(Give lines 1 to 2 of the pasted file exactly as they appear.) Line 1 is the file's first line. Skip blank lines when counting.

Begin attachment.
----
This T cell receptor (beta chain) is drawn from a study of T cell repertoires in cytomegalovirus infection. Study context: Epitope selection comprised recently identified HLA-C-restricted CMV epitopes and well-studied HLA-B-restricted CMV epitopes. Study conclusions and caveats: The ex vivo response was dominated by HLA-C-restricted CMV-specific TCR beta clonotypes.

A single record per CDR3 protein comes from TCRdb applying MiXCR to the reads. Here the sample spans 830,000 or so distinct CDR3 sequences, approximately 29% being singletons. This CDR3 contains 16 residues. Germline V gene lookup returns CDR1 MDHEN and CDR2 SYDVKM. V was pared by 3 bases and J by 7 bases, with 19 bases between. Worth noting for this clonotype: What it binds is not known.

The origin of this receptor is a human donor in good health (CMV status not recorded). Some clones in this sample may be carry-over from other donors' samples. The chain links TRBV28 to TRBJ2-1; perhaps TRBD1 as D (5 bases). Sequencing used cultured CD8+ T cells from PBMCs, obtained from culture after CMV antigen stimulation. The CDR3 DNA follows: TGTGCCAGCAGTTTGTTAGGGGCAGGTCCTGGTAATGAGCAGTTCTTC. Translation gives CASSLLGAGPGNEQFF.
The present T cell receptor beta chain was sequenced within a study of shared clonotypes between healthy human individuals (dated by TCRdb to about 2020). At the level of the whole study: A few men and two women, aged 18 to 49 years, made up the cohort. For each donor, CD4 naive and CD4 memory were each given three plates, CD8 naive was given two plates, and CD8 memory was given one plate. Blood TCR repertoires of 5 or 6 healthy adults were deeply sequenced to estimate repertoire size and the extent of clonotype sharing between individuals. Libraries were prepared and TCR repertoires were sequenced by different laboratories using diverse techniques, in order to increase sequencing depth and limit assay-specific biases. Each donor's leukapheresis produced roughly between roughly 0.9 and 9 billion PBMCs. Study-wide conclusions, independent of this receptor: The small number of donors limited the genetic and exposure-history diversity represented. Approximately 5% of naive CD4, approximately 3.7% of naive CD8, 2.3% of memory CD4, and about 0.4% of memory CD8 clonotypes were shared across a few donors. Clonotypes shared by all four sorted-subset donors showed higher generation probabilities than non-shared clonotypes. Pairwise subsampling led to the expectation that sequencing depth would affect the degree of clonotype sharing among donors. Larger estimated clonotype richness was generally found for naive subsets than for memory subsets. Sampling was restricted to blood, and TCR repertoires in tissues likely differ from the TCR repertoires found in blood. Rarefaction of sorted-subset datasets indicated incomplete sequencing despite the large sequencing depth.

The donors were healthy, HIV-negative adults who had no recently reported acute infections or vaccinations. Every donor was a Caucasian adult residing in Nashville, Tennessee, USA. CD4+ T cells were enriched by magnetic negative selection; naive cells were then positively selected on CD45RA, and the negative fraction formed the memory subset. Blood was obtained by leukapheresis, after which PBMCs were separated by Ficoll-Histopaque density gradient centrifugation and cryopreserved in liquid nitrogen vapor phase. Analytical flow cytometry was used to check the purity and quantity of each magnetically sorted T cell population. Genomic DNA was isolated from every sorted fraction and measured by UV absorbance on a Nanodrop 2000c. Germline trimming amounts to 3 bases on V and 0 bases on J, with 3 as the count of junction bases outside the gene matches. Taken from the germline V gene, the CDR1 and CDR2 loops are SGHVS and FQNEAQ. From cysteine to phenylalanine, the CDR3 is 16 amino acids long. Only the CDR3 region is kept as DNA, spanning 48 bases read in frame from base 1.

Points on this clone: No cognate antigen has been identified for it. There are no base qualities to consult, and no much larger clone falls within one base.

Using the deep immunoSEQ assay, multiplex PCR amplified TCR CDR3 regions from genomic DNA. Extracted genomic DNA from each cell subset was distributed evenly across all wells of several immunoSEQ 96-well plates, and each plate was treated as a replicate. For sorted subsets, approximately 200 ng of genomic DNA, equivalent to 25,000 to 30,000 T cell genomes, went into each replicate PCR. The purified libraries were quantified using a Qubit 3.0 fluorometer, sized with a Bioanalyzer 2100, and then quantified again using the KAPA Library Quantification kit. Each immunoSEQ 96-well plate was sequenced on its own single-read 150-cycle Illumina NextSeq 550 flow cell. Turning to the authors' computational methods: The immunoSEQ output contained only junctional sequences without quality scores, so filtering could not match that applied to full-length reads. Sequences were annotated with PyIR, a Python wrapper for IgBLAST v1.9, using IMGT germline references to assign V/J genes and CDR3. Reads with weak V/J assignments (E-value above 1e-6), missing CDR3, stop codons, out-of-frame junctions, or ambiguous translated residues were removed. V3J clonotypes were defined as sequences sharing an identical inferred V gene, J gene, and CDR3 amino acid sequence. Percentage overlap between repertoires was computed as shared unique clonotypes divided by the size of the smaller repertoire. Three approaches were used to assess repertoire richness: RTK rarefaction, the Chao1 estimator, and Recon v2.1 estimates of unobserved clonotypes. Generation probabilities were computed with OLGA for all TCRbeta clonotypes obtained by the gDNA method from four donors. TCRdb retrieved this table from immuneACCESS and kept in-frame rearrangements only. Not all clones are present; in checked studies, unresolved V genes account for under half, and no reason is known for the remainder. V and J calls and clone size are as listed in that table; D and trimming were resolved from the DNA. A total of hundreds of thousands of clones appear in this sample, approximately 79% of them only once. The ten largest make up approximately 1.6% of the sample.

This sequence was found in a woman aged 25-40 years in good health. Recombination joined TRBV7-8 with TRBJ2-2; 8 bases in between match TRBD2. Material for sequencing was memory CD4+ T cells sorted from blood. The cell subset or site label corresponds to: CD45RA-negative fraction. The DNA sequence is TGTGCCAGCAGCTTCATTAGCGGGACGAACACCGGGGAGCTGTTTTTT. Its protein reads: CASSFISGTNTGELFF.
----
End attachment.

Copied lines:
This T cell receptor (beta chain) is drawn from a study of T cell repertoires in cytomegalovirus infection. Study context: Epitope selection comprised recently identified HLA-C-restricted CMV epitopes and well-studied HLA-B-restricted CMV epitopes. Study conclusions and caveats: The ex vivo response was dominated by HLA-C-restricted CMV-specific TCR beta clonotypes.

A single record per CDR3 protein comes from TCRdb applying MiXCR to the reads. Here the sample spans 830,000 or so distinct CDR3 sequences, approximately 29% being singletons. This CDR3 contains 16 residues. Germline V gene lookup returns CDR1 MDHEN and CDR2 SYDVKM. V was pared by 3 bases and J by 7 bases, with 19 bases between. Worth noting for this clonotype: What it binds is not known.